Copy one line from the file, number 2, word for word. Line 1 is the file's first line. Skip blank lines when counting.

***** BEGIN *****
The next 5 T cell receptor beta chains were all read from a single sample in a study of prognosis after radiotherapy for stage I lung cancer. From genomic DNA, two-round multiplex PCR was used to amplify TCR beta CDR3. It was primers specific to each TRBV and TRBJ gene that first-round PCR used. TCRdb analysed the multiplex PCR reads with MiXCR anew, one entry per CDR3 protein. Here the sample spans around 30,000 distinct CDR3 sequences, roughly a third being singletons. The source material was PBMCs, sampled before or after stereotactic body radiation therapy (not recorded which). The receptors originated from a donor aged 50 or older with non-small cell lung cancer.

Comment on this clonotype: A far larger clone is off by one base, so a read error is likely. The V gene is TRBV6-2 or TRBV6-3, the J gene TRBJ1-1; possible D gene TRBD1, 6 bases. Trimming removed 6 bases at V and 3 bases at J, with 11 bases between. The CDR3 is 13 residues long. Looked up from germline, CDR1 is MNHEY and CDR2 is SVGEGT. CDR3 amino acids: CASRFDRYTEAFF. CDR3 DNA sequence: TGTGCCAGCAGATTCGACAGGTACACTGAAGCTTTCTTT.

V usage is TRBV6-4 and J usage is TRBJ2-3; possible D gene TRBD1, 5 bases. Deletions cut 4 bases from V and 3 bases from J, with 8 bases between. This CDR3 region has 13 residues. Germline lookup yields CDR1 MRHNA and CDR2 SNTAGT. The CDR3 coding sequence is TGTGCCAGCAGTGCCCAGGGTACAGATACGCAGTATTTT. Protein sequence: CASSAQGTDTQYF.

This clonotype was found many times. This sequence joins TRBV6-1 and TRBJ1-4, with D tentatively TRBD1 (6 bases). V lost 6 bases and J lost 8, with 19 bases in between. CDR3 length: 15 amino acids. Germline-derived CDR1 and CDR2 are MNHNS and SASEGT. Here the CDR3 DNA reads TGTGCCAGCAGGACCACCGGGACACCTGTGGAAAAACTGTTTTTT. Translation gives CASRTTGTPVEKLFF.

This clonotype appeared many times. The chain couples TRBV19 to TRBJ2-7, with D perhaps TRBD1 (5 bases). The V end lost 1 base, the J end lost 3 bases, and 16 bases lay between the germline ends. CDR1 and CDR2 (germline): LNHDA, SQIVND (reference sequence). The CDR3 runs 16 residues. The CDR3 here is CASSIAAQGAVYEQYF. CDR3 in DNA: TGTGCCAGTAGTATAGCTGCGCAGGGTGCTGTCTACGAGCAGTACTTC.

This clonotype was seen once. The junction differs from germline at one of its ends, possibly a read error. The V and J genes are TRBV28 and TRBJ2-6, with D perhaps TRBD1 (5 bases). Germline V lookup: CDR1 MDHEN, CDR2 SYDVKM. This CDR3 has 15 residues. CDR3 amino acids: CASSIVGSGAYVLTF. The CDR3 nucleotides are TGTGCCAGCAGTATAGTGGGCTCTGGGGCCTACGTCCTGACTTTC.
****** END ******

Comment on this clonotype: A far larger clone is off by one base, so a read error is likely. The V gene is TRBV6-2 or TRBV6-3, the J gene TRBJ1-1; possible D gene TRBD1, 6 bases. Trimming removed 6 bases at V and 3 bases at J, with 11 bases between. The CDR3 is 13 residues long. Looked up from germline, CDR1 is MNHEY and CDR2 is SVGEGT. CDR3 amino acids: CASRFDRYTEAFF. CDR3 DNA sequence: TGTGCCAGCAGATTCGACAGGTACACTGAAGCTTTCTTT.